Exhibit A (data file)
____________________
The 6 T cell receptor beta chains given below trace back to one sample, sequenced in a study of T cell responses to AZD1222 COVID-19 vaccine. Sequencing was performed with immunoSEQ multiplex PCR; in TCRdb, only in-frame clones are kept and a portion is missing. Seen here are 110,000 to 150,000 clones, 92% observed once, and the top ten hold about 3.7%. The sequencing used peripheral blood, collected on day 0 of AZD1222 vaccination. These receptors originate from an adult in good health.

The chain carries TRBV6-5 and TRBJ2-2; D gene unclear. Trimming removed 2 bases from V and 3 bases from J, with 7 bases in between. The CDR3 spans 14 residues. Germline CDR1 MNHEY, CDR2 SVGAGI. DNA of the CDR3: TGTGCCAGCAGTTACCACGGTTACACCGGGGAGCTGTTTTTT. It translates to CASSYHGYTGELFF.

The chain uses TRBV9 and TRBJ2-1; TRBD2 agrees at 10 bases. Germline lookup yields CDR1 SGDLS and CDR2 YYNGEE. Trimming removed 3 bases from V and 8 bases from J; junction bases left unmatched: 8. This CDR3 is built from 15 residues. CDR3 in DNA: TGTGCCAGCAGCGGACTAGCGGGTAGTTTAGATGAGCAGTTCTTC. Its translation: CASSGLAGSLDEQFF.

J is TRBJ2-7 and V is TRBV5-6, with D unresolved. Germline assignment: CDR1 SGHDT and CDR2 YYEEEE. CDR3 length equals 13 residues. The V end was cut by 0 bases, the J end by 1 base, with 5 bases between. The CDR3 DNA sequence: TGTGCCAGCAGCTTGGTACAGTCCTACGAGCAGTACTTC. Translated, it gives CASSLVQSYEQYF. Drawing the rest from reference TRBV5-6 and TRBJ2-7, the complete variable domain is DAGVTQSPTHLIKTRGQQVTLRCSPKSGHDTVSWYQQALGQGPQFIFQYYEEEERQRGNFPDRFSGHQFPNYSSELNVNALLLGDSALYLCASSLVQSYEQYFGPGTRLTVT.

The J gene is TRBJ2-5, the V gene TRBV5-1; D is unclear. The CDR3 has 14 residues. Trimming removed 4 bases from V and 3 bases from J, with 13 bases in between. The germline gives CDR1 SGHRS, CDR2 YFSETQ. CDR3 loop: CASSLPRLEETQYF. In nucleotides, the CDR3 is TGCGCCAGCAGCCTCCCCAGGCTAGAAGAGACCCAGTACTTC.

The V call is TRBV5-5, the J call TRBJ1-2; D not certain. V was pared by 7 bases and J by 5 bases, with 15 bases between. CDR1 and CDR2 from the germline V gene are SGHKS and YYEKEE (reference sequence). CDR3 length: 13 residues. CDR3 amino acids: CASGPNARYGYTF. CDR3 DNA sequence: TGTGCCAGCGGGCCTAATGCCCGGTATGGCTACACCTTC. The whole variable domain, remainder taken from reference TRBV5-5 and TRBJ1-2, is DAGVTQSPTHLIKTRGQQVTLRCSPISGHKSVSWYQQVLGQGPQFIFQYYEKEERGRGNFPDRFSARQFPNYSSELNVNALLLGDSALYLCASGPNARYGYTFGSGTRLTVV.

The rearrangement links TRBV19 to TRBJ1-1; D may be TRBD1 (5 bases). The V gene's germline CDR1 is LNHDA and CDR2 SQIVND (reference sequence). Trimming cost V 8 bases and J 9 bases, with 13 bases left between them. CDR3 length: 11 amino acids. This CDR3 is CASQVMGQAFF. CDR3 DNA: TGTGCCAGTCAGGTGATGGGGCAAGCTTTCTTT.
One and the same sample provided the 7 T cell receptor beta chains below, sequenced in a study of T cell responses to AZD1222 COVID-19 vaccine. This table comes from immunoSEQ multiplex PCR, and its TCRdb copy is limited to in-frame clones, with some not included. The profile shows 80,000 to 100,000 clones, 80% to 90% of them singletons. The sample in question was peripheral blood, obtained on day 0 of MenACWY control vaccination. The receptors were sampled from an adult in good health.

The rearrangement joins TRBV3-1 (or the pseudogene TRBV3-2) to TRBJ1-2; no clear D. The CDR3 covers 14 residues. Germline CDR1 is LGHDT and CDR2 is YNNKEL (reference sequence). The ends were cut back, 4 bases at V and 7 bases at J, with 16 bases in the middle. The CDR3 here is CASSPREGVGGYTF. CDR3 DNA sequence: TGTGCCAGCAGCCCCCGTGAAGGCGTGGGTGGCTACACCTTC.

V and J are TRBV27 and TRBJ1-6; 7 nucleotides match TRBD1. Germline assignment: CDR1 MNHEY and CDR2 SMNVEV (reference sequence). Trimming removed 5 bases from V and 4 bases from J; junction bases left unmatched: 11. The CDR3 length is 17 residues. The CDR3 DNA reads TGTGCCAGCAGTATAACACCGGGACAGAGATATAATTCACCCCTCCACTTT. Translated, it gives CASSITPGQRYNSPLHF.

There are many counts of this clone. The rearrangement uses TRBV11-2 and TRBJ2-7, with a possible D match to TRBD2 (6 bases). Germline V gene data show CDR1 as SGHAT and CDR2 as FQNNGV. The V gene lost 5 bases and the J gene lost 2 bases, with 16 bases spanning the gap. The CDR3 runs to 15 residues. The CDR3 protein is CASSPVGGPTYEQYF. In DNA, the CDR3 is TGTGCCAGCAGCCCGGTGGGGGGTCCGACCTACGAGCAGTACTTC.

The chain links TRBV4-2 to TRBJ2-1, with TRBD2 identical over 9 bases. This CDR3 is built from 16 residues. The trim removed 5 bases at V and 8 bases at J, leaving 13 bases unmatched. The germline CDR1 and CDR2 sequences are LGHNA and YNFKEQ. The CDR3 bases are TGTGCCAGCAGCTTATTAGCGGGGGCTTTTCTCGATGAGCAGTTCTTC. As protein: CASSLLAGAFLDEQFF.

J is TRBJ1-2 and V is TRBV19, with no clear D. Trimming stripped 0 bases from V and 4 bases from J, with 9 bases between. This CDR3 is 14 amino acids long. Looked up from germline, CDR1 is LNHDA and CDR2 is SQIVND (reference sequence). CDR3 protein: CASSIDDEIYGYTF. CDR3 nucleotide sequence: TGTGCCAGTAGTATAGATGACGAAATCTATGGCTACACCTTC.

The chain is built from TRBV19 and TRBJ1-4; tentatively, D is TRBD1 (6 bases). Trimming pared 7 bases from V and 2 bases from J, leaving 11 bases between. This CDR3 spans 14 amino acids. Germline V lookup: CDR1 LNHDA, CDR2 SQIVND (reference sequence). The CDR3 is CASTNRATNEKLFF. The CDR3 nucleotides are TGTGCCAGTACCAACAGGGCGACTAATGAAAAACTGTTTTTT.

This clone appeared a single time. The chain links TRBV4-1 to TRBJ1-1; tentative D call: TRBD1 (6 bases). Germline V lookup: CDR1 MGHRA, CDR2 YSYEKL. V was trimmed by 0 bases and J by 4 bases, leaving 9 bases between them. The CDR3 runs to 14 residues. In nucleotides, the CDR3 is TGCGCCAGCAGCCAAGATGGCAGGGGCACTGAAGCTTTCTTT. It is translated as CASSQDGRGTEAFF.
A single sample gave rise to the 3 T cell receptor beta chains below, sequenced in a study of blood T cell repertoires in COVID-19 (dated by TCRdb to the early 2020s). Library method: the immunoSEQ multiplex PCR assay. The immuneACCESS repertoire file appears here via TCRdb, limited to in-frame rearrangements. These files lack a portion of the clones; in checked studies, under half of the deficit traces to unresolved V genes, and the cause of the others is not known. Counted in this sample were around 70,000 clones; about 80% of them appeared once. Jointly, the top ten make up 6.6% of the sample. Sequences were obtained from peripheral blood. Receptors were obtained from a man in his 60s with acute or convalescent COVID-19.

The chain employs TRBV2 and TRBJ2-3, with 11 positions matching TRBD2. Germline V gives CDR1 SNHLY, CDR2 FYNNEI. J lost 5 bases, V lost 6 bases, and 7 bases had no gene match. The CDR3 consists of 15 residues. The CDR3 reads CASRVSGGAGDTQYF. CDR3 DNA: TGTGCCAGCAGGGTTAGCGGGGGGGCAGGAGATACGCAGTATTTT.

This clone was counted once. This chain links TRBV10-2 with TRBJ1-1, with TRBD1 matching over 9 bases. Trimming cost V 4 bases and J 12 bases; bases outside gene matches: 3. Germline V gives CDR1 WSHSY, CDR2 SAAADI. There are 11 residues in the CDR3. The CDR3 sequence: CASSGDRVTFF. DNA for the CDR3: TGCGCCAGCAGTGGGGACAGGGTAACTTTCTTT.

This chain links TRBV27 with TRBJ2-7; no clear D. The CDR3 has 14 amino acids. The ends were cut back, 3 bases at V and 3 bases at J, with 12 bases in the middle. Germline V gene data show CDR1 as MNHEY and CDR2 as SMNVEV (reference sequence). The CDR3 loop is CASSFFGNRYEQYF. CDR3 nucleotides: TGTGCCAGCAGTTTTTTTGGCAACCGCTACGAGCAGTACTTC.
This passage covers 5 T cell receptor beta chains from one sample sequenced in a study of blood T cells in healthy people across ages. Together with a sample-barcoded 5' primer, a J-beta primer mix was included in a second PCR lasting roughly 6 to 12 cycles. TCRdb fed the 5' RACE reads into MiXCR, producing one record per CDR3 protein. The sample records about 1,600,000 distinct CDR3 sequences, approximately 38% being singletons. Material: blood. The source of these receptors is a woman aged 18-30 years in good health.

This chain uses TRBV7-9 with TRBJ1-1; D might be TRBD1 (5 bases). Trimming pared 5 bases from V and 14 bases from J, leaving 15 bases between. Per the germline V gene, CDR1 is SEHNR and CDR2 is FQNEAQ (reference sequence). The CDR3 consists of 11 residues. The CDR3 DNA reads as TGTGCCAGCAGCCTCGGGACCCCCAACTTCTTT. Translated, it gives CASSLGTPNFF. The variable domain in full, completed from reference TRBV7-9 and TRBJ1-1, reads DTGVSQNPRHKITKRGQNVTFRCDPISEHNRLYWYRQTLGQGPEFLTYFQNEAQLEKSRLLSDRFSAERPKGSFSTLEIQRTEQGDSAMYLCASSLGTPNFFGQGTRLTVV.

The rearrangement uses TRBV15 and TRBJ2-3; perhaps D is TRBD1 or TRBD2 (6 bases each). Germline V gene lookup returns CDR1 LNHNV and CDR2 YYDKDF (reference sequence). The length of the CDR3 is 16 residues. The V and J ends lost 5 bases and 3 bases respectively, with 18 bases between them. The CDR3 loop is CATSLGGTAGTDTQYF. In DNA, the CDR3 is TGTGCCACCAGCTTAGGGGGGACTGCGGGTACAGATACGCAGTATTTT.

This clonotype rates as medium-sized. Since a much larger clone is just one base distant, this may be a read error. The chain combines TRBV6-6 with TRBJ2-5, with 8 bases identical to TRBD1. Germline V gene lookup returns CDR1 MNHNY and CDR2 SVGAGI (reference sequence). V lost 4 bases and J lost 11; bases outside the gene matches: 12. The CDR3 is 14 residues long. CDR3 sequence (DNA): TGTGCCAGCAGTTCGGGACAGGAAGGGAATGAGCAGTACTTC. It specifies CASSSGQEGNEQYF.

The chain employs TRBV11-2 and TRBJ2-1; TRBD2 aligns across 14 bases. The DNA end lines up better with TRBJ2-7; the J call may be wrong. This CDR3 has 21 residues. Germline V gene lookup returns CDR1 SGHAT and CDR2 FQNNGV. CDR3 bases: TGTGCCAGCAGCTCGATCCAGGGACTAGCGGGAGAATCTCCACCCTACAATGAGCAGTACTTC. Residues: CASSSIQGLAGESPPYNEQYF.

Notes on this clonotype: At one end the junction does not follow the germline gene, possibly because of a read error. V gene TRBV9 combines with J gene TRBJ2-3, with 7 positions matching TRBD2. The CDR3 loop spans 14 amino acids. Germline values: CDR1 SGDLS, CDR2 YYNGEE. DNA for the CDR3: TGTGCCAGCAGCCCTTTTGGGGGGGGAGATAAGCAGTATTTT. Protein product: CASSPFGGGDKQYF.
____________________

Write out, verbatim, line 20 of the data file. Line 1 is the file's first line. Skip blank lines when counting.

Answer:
This passage covers 5 T cell receptor beta chains from one sample sequenced in a study of blood T cells in healthy people across ages. Together with a sample-barcoded 5' primer, a J-beta primer mix was included in a second PCR lasting roughly 6 to 12 cycles. TCRdb fed the 5' RACE reads into MiXCR, producing one record per CDR3 protein. The sample records about 1,600,000 distinct CDR3 sequences, approximately 38% being singletons. Material: blood. The source of these receptors is a woman aged 18-30 years in good health.